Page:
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Coronavirus hoarding: Supermarkets reserve shopping hours for the elderly

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Empty shelves in a supermarket in the US
Empty shelves in a supermarket in the US   -   Copyright  AP
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Supermarkets in a number of countries have implemented measures to help the elderly buy the food they need in the wake of hoarding brought about by the coronavirus pandemic.

With many finding shelves emptied when they turn up to shop, thanks to panic-buying, a number of chains and retailers are now reserving shopping times exclusively for older people.

In the UK, most major supermarket chains have launched some sort of scheme. Waitrose said the first hour of opening at its stores will be “priority shopping time for the elderly, the vulnerable and those who look after them”, while Tesco is prioritising in the same way between 9 and 10 in the morning on Mondays, Wednesdays and Fridays.

Supermarket delivery services across Britain have been overwhelmed with demand, making physical journeys to the shops necessary in many cases.

Similar measures have been taken in Spain, which is the second most-affected country in Europe. Condis announced today, March 20, that its stores are reserving the hour between 9 and 10 a.m. for people over the age of 65.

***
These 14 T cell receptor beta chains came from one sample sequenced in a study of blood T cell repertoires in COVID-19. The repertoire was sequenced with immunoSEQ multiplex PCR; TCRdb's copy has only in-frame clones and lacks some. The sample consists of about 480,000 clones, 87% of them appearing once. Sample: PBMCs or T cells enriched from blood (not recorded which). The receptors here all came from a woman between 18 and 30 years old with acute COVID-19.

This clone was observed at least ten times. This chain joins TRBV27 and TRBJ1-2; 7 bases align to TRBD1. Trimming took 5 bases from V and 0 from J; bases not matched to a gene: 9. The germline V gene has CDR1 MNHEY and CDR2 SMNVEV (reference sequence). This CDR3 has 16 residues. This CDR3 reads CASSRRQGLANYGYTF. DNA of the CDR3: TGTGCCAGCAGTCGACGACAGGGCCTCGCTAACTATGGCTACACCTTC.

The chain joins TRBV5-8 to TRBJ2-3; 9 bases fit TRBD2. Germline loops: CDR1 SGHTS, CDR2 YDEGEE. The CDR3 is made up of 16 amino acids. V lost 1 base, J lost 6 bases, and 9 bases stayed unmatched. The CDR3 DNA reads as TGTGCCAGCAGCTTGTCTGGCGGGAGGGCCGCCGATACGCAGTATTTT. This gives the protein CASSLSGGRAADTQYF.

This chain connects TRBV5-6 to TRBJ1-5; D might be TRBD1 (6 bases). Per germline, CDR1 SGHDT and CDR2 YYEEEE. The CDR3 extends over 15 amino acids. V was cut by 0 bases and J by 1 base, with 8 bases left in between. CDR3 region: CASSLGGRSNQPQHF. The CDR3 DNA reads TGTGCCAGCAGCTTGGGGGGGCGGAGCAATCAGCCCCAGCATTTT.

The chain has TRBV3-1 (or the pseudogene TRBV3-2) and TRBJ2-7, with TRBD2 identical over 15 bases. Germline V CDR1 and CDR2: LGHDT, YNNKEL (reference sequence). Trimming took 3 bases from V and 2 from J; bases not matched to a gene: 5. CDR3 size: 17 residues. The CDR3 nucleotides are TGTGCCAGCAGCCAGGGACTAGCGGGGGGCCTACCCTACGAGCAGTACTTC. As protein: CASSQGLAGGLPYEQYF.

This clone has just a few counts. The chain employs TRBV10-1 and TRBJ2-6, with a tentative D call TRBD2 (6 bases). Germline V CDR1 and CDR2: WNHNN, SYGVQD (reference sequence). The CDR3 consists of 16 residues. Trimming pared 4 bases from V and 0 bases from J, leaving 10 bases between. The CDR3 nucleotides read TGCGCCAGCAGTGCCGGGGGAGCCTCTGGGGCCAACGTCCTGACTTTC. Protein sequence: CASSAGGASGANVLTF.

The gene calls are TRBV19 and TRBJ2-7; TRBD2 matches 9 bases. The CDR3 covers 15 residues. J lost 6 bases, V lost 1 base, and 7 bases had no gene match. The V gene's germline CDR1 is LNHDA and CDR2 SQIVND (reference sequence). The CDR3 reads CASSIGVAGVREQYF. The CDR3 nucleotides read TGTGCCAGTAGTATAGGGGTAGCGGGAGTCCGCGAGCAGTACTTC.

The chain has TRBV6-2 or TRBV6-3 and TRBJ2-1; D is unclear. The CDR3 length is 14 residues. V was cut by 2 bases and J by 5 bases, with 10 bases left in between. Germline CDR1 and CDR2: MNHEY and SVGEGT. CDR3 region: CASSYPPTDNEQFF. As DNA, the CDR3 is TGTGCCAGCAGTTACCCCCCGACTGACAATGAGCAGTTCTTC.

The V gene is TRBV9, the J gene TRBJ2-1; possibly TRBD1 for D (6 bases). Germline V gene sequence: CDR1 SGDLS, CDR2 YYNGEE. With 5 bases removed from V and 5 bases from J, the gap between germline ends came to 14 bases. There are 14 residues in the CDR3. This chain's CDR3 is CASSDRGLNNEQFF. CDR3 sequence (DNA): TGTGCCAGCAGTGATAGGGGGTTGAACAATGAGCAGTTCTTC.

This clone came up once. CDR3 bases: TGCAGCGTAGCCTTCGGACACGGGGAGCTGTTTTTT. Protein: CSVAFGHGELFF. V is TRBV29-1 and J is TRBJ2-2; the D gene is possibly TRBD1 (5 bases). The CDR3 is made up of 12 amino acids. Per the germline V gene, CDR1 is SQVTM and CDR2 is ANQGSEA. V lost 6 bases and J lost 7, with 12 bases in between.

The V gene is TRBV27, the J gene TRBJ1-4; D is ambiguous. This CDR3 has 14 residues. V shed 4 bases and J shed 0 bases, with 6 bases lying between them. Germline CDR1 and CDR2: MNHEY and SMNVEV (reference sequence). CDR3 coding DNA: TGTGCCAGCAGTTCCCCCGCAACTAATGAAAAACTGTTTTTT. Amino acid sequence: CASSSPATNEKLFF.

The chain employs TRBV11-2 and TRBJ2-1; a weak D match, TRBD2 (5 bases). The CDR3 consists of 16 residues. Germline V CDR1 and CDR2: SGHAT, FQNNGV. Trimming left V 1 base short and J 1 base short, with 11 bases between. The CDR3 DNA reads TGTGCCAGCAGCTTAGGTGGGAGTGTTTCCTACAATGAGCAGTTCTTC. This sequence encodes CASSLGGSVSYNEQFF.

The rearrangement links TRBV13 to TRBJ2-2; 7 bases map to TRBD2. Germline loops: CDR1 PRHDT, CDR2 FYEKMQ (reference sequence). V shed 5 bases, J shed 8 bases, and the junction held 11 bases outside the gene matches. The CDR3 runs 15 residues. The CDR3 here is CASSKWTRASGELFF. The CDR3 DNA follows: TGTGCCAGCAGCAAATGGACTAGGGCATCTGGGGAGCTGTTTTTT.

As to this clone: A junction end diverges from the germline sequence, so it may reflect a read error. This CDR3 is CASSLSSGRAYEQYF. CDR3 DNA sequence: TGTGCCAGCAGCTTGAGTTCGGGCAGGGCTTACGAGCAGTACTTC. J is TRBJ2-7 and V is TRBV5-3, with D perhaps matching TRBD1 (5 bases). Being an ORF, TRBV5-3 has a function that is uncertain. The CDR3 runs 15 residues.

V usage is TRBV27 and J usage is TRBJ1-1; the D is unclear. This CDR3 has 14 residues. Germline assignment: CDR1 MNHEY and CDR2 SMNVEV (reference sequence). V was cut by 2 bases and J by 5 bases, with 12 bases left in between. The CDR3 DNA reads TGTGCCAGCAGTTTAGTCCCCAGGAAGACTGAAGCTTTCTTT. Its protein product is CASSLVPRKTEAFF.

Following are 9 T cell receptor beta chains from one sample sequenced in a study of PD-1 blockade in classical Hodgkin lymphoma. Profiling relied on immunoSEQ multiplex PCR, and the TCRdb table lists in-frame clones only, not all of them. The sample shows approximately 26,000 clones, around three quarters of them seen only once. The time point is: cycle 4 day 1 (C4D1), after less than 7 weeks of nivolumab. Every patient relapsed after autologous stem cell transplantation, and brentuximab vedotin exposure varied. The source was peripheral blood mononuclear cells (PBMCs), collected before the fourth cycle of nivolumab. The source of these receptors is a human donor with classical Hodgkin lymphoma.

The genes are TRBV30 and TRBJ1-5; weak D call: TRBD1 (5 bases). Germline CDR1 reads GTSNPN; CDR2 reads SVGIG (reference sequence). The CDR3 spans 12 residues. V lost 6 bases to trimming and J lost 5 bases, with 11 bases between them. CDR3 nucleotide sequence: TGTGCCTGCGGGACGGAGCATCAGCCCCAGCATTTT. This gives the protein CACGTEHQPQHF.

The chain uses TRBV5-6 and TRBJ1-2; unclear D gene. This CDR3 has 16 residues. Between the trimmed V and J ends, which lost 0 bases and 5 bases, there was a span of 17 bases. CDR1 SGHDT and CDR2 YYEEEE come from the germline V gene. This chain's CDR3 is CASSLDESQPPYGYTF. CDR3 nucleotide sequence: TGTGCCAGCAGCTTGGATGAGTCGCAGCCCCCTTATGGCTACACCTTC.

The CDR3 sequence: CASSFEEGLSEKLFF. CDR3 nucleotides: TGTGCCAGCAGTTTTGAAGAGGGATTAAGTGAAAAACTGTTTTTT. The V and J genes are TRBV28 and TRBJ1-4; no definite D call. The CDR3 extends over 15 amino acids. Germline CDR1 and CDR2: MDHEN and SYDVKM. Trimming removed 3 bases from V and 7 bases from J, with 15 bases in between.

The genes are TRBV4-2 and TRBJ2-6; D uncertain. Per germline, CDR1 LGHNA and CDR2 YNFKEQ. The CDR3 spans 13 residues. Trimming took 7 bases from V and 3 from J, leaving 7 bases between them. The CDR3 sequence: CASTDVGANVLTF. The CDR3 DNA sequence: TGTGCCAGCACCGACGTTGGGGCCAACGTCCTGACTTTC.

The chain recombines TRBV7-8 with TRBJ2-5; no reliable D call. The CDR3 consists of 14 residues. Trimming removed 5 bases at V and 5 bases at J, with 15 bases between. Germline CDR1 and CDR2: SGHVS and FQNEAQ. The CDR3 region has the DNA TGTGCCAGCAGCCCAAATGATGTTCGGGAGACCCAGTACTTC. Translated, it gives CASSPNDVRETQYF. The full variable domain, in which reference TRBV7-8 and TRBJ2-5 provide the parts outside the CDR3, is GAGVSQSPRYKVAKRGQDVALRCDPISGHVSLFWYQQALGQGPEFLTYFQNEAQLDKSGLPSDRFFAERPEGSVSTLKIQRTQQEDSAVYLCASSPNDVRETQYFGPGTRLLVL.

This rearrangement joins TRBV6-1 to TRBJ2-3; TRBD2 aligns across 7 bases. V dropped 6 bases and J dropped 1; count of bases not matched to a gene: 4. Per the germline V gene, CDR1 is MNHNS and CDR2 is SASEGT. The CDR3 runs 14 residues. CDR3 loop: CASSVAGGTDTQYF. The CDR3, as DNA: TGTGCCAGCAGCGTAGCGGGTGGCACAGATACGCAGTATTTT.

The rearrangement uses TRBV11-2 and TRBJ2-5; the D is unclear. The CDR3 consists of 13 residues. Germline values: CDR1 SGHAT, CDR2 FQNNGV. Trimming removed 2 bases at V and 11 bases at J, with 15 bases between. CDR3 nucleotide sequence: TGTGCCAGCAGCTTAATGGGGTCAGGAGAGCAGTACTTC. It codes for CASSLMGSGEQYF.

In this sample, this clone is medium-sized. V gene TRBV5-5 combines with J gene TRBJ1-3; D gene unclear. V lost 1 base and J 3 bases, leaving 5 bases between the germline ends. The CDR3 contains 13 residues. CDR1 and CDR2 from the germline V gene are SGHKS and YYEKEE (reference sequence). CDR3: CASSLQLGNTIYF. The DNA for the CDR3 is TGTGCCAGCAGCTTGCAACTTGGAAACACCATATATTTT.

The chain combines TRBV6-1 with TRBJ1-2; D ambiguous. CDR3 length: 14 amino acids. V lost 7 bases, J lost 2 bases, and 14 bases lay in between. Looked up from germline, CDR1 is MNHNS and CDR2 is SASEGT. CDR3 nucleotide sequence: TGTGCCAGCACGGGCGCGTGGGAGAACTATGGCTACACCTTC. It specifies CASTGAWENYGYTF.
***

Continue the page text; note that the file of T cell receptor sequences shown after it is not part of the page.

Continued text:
In the US, a number of chains have adopted similar policies, with mixed results. While the idea has worked well in smaller stores, big crowds at larger stores have made social distancing difficult.

“If you didn’t have coronavirus before you got there, you probably do now,” said one shopper, Roger Miller, 82, after he arrived on Thursday morning at a Stop & Shop grocery store in North Providence with about 200 other older people.

In South Africa, the supermarket chain Pick n Pay said it will open all its shops an hour early every Wednesday for shoppers over 65.

Similar measures have been announced at some shops for key workers, such as this Carrefour in Paris which is open between 8-8.30am for police, firefighters, and medical workers.

There have been calls for similar schemes to be implemented in the UK, with many NHS workers pleading for people to stop stripping shelves and leaving them with nothing when they finish their shifts.

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